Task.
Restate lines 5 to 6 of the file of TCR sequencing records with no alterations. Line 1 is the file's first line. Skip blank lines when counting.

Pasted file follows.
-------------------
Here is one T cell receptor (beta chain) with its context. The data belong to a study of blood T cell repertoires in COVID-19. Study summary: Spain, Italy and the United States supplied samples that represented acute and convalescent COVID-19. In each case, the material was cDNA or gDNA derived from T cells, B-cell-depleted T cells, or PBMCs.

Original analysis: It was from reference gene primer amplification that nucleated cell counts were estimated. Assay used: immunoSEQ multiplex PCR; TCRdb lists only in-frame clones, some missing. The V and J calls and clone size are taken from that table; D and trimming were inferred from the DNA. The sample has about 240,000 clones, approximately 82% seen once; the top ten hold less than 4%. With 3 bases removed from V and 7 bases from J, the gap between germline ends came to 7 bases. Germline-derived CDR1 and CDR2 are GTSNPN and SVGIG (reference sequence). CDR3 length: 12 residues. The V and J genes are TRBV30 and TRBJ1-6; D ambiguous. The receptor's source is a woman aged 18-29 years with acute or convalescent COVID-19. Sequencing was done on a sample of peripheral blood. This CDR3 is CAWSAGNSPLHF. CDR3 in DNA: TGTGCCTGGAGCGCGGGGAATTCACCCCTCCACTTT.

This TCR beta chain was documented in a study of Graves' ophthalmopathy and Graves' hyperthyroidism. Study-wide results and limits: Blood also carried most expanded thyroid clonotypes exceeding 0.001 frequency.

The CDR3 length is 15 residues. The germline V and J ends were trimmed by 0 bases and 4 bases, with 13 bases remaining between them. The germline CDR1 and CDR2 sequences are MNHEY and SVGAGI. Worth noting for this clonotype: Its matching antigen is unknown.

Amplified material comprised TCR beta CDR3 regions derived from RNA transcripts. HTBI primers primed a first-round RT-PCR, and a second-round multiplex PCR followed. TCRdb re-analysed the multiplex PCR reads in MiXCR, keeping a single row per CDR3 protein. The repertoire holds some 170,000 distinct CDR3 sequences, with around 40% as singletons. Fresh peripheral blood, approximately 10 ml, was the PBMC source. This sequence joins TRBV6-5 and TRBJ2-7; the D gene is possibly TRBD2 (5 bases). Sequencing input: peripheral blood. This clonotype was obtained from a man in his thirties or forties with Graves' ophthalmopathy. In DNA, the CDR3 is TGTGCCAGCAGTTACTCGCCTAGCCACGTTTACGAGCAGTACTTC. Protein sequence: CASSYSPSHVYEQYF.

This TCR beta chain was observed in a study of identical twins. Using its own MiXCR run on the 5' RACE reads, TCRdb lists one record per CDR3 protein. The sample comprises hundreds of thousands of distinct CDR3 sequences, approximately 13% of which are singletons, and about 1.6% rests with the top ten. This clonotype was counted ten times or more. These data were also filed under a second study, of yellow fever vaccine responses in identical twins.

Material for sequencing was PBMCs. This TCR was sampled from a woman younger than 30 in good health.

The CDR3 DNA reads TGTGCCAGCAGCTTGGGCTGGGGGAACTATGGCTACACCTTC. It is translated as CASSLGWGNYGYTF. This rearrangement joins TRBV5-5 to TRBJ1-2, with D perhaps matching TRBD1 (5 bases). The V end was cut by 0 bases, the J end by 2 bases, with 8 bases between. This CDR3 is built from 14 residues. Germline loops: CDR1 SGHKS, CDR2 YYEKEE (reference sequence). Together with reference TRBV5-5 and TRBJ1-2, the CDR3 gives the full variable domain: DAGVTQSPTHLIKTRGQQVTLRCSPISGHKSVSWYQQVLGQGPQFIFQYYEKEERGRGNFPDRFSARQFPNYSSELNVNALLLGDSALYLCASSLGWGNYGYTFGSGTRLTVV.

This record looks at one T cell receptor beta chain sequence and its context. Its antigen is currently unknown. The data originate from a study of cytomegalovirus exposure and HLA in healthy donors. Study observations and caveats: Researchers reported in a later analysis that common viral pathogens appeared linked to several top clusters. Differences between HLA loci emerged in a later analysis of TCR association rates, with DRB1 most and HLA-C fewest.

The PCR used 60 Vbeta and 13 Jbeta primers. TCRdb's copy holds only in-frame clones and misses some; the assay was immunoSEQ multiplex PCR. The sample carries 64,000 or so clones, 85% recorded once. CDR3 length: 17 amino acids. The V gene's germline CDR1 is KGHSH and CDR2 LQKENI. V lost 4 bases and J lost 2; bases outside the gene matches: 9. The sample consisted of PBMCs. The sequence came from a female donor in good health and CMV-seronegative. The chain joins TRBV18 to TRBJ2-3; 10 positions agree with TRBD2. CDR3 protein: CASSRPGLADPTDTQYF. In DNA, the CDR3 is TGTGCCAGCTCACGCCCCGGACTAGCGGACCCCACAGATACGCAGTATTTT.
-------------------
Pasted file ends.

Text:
Amplified material comprised TCR beta CDR3 regions derived from RNA transcripts. HTBI primers primed a first-round RT-PCR, and a second-round multiplex PCR followed. TCRdb re-analysed the multiplex PCR reads in MiXCR, keeping a single row per CDR3 protein. The repertoire holds some 170,000 distinct CDR3 sequences, with around 40% as singletons. Fresh peripheral blood, approximately 10 ml, was the PBMC source. This sequence joins TRBV6-5 and TRBJ2-7; the D gene is possibly TRBD2 (5 bases). Sequencing input: peripheral blood. This clonotype was obtained from a man in his thirties or forties with Graves' ophthalmopathy. In DNA, the CDR3 is TGTGCCAGCAGTTACTCGCCTAGCCACGTTTACGAGCAGTACTTC. Protein sequence: CASSYSPSHVYEQYF.

This TCR beta chain was observed in a study of identical twins. Using its own MiXCR run on the 5' RACE reads, TCRdb lists one record per CDR3 protein. The sample comprises hundreds of thousands of distinct CDR3 sequences, approximately 13% of which are singletons, and about 1.6% rests with the top ten. This clonotype was counted ten times or more. These data were also filed under a second study, of yellow fever vaccine responses in identical twins.